Kenneth Feinberg, a lawyer tapped by General Motors to explore ways to face legal and civil obligations with regards to the current recall crisis, may soon commence calculating the damage done by faulty ignition switches in GM’s cars.
General Motors is asking a bankruptcy judge in New York to confirm its shield from liability lawsuits linked to crashes or defects that took place before its bankruptcy – a move that would render the process of compensating crash victims' families as well as car owners faster, simpler and cheaper.
Feinberg managed the fund for the victims of the September 11, 2001, attacks, and the BP oil spill in the Gulf of Mexico and the Boston Marathon bombing. Feinberg told CNBC in an interview last week that his impression was that GM was asking him to develop a program that might be employed to compensate eligible claimants against the carmaker.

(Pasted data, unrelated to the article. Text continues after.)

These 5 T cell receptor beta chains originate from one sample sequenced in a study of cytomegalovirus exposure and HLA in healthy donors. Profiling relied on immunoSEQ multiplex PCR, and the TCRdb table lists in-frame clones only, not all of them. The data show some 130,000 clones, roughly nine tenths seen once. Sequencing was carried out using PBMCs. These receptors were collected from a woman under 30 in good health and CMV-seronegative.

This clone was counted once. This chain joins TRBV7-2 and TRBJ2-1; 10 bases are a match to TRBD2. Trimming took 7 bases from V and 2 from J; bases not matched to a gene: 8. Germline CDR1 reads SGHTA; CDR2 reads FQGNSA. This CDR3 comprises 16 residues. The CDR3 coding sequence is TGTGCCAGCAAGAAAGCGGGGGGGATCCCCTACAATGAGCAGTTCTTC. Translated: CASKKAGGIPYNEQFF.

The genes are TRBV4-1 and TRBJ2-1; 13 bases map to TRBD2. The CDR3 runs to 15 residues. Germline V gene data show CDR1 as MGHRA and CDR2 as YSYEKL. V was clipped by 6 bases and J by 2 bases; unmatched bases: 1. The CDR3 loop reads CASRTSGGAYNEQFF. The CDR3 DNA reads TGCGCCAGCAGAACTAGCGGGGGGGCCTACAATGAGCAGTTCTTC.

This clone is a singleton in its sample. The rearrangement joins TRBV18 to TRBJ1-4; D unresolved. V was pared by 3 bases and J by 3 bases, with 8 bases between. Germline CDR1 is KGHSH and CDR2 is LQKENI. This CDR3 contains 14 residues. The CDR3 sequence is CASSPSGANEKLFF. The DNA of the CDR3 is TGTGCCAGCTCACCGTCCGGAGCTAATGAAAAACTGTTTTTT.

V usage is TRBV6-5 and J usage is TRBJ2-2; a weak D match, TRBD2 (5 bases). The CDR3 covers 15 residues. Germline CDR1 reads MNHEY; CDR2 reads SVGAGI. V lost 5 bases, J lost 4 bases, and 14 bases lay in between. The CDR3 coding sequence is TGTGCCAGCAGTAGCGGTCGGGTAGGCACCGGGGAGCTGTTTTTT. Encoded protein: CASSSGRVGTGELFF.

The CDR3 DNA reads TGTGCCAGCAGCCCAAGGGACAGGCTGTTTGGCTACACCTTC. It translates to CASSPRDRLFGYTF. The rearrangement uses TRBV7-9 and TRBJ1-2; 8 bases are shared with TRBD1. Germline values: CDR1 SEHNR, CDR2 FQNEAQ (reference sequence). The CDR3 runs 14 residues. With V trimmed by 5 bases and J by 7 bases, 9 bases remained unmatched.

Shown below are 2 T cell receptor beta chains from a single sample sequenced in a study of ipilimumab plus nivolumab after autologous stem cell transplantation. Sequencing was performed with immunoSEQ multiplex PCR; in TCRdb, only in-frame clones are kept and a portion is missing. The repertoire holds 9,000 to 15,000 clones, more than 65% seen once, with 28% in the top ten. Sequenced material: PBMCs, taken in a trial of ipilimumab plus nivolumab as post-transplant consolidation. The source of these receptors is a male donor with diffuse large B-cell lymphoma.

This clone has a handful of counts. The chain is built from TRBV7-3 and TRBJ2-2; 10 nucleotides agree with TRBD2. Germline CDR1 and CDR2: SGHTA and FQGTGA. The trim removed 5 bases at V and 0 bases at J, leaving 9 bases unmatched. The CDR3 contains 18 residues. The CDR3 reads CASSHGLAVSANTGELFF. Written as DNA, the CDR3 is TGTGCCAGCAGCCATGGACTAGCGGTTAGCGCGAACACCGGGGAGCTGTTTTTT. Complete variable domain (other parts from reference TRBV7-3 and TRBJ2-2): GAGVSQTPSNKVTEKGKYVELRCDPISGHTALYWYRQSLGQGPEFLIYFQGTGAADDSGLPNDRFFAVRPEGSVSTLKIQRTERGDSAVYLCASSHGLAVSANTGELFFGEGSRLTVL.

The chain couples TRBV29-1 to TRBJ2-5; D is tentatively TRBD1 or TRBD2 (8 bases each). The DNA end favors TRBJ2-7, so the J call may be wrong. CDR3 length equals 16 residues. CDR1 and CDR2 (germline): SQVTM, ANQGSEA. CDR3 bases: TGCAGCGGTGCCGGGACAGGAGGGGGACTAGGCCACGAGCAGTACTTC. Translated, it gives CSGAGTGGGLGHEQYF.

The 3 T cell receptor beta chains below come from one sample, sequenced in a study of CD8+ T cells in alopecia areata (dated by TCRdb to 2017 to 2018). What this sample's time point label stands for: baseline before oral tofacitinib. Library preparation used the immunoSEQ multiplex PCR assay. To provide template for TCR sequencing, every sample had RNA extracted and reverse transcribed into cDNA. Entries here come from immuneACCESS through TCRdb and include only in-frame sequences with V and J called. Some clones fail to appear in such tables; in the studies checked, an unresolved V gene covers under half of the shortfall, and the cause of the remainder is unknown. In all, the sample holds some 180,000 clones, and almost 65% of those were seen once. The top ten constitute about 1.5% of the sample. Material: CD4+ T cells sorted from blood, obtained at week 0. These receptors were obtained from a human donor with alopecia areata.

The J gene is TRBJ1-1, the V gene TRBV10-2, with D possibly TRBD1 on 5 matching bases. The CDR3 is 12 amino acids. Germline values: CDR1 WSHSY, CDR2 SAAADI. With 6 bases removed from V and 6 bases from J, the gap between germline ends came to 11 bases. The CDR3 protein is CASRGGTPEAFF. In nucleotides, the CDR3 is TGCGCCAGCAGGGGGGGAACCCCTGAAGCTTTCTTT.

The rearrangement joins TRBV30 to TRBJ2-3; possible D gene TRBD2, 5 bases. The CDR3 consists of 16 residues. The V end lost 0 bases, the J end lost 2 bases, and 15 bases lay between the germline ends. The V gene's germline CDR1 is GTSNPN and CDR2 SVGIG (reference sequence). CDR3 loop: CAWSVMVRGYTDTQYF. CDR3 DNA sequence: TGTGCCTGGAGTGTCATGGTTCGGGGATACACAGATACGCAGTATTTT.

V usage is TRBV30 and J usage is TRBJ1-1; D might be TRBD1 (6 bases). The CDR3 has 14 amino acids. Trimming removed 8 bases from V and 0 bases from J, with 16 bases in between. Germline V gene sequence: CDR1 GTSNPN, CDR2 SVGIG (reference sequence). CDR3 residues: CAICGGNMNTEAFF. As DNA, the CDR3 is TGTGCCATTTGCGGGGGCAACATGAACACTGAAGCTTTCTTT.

He stated that issues like how much money should be dedicated to the effort and how damages would be calculated remains unknown. Sen. Richard Blumenthal, D-Conn., has urged GM to "do right by these victims” and establish a compensation fund that will “make them whole."
If GM follows the advice, it would be a first for an auto-defect case, remarked Kyle Logue, a professor at the University of Michigan Law School who specializes in tort and insurance law. He said that such move would be good public relations for GM, adding that and it could help the bottom line if it could reduce lawsuits.
Logue noted that unlike lawsuits, compensation fund is certain and is “over relatively quick." GM is expecting to take a $1.3 billion charge on its first-quarter earnings for costs related to the recall.
Brian Johnson, an analyst with Barclays Capital, said in a report in March that GM's recall-related costs could surge to between $2.5 billion and $3.5 billion, including a potential compensation fund. [source: automotive news - sub. required]